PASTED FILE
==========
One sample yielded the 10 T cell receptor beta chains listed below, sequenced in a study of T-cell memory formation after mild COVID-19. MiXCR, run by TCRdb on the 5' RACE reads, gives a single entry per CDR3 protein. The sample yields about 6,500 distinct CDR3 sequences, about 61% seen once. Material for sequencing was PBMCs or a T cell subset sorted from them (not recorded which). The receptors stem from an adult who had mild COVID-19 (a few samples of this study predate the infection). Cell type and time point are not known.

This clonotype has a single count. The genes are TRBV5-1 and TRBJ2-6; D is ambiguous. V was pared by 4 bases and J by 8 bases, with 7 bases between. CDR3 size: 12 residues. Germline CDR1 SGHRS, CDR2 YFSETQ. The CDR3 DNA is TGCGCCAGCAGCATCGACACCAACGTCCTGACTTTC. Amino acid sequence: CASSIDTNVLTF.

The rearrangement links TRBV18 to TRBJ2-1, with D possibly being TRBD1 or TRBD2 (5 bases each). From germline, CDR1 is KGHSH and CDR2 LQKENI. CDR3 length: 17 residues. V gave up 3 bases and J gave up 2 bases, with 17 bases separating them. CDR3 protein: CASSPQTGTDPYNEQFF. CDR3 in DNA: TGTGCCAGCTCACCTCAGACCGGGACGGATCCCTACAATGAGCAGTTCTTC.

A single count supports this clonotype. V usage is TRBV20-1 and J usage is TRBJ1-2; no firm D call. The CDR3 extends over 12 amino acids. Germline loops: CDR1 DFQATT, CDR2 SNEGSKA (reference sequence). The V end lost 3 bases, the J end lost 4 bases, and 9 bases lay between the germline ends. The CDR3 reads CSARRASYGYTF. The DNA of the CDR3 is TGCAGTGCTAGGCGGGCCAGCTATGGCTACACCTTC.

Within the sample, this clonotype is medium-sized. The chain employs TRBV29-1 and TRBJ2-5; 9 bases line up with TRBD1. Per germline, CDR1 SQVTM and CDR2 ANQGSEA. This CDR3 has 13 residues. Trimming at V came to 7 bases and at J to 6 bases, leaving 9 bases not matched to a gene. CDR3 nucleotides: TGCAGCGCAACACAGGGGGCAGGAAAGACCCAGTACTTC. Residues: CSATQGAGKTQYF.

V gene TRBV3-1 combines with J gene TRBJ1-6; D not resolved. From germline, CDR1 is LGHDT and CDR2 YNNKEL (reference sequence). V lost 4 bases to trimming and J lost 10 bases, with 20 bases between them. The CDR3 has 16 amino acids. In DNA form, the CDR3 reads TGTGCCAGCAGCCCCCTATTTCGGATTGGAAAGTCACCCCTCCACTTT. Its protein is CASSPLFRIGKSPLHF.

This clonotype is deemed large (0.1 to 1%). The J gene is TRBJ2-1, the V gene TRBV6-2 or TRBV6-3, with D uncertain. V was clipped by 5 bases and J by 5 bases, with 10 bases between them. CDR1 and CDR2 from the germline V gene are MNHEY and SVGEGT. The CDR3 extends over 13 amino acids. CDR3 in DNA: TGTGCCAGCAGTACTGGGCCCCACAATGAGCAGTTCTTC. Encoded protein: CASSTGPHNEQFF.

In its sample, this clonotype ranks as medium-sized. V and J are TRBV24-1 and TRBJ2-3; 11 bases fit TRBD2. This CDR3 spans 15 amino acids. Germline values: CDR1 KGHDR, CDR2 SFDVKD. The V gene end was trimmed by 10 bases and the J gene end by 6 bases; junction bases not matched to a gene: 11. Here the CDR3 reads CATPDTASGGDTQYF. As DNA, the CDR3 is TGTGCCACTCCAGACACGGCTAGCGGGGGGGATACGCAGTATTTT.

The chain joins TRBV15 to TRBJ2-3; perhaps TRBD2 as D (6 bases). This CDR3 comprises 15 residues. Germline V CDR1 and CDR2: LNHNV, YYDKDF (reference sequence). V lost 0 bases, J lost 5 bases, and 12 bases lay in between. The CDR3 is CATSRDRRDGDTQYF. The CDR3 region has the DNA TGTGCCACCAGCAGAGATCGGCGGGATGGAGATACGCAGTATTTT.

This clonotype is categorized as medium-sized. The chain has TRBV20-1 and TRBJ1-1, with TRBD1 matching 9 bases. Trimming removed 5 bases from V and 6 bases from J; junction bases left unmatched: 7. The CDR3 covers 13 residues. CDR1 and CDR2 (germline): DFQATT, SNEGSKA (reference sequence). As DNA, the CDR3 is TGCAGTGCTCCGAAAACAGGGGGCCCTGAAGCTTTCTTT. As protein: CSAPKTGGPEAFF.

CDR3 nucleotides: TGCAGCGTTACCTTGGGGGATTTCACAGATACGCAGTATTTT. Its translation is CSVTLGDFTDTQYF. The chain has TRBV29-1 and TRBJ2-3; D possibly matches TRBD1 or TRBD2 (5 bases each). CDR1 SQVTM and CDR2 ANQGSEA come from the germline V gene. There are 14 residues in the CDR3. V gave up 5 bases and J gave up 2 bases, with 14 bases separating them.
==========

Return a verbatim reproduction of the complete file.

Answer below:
One sample yielded the 10 T cell receptor beta chains listed below, sequenced in a study of T-cell memory formation after mild COVID-19. MiXCR, run by TCRdb on the 5' RACE reads, gives a single entry per CDR3 protein. The sample yields about 6,500 distinct CDR3 sequences, about 61% seen once. Material for sequencing was PBMCs or a T cell subset sorted from them (not recorded which). The receptors stem from an adult who had mild COVID-19 (a few samples of this study predate the infection). Cell type and time point are not known.

This clonotype has a single count. The genes are TRBV5-1 and TRBJ2-6; D is ambiguous. V was pared by 4 bases and J by 8 bases, with 7 bases between. CDR3 size: 12 residues. Germline CDR1 SGHRS, CDR2 YFSETQ. The CDR3 DNA is TGCGCCAGCAGCATCGACACCAACGTCCTGACTTTC. Amino acid sequence: CASSIDTNVLTF.

The rearrangement links TRBV18 to TRBJ2-1, with D possibly being TRBD1 or TRBD2 (5 bases each). From germline, CDR1 is KGHSH and CDR2 LQKENI. CDR3 length: 17 residues. V gave up 3 bases and J gave up 2 bases, with 17 bases separating them. CDR3 protein: CASSPQTGTDPYNEQFF. CDR3 in DNA: TGTGCCAGCTCACCTCAGACCGGGACGGATCCCTACAATGAGCAGTTCTTC.

A single count supports this clonotype. V usage is TRBV20-1 and J usage is TRBJ1-2; no firm D call. The CDR3 extends over 12 amino acids. Germline loops: CDR1 DFQATT, CDR2 SNEGSKA (reference sequence). The V end lost 3 bases, the J end lost 4 bases, and 9 bases lay between the germline ends. The CDR3 reads CSARRASYGYTF. The DNA of the CDR3 is TGCAGTGCTAGGCGGGCCAGCTATGGCTACACCTTC.

Within the sample, this clonotype is medium-sized. The chain employs TRBV29-1 and TRBJ2-5; 9 bases line up with TRBD1. Per germline, CDR1 SQVTM and CDR2 ANQGSEA. This CDR3 has 13 residues. Trimming at V came to 7 bases and at J to 6 bases, leaving 9 bases not matched to a gene. CDR3 nucleotides: TGCAGCGCAACACAGGGGGCAGGAAAGACCCAGTACTTC. Residues: CSATQGAGKTQYF.

V gene TRBV3-1 combines with J gene TRBJ1-6; D not resolved. From germline, CDR1 is LGHDT and CDR2 YNNKEL (reference sequence). V lost 4 bases to trimming and J lost 10 bases, with 20 bases between them. The CDR3 has 16 amino acids. In DNA form, the CDR3 reads TGTGCCAGCAGCCCCCTATTTCGGATTGGAAAGTCACCCCTCCACTTT. Its protein is CASSPLFRIGKSPLHF.

This clonotype is deemed large (0.1 to 1%). The J gene is TRBJ2-1, the V gene TRBV6-2 or TRBV6-3, with D uncertain. V was clipped by 5 bases and J by 5 bases, with 10 bases between them. CDR1 and CDR2 from the germline V gene are MNHEY and SVGEGT. The CDR3 extends over 13 amino acids. CDR3 in DNA: TGTGCCAGCAGTACTGGGCCCCACAATGAGCAGTTCTTC. Encoded protein: CASSTGPHNEQFF.

In its sample, this clonotype ranks as medium-sized. V and J are TRBV24-1 and TRBJ2-3; 11 bases fit TRBD2. This CDR3 spans 15 amino acids. Germline values: CDR1 KGHDR, CDR2 SFDVKD. The V gene end was trimmed by 10 bases and the J gene end by 6 bases; junction bases not matched to a gene: 11. Here the CDR3 reads CATPDTASGGDTQYF. As DNA, the CDR3 is TGTGCCACTCCAGACACGGCTAGCGGGGGGGATACGCAGTATTTT.

The chain joins TRBV15 to TRBJ2-3; perhaps TRBD2 as D (6 bases). This CDR3 comprises 15 residues. Germline V CDR1 and CDR2: LNHNV, YYDKDF (reference sequence). V lost 0 bases, J lost 5 bases, and 12 bases lay in between. The CDR3 is CATSRDRRDGDTQYF. The CDR3 region has the DNA TGTGCCACCAGCAGAGATCGGCGGGATGGAGATACGCAGTATTTT.

This clonotype is categorized as medium-sized. The chain has TRBV20-1 and TRBJ1-1, with TRBD1 matching 9 bases. Trimming removed 5 bases from V and 6 bases from J; junction bases left unmatched: 7. The CDR3 covers 13 residues. CDR1 and CDR2 (germline): DFQATT, SNEGSKA (reference sequence). As DNA, the CDR3 is TGCAGTGCTCCGAAAACAGGGGGCCCTGAAGCTTTCTTT. As protein: CSAPKTGGPEAFF.

CDR3 nucleotides: TGCAGCGTTACCTTGGGGGATTTCACAGATACGCAGTATTTT. Its translation is CSVTLGDFTDTQYF. The chain has TRBV29-1 and TRBJ2-3; D possibly matches TRBD1 or TRBD2 (5 bases each). CDR1 SQVTM and CDR2 ANQGSEA come from the germline V gene. There are 14 residues in the CDR3. V gave up 5 bases and J gave up 2 bases, with 14 bases separating them.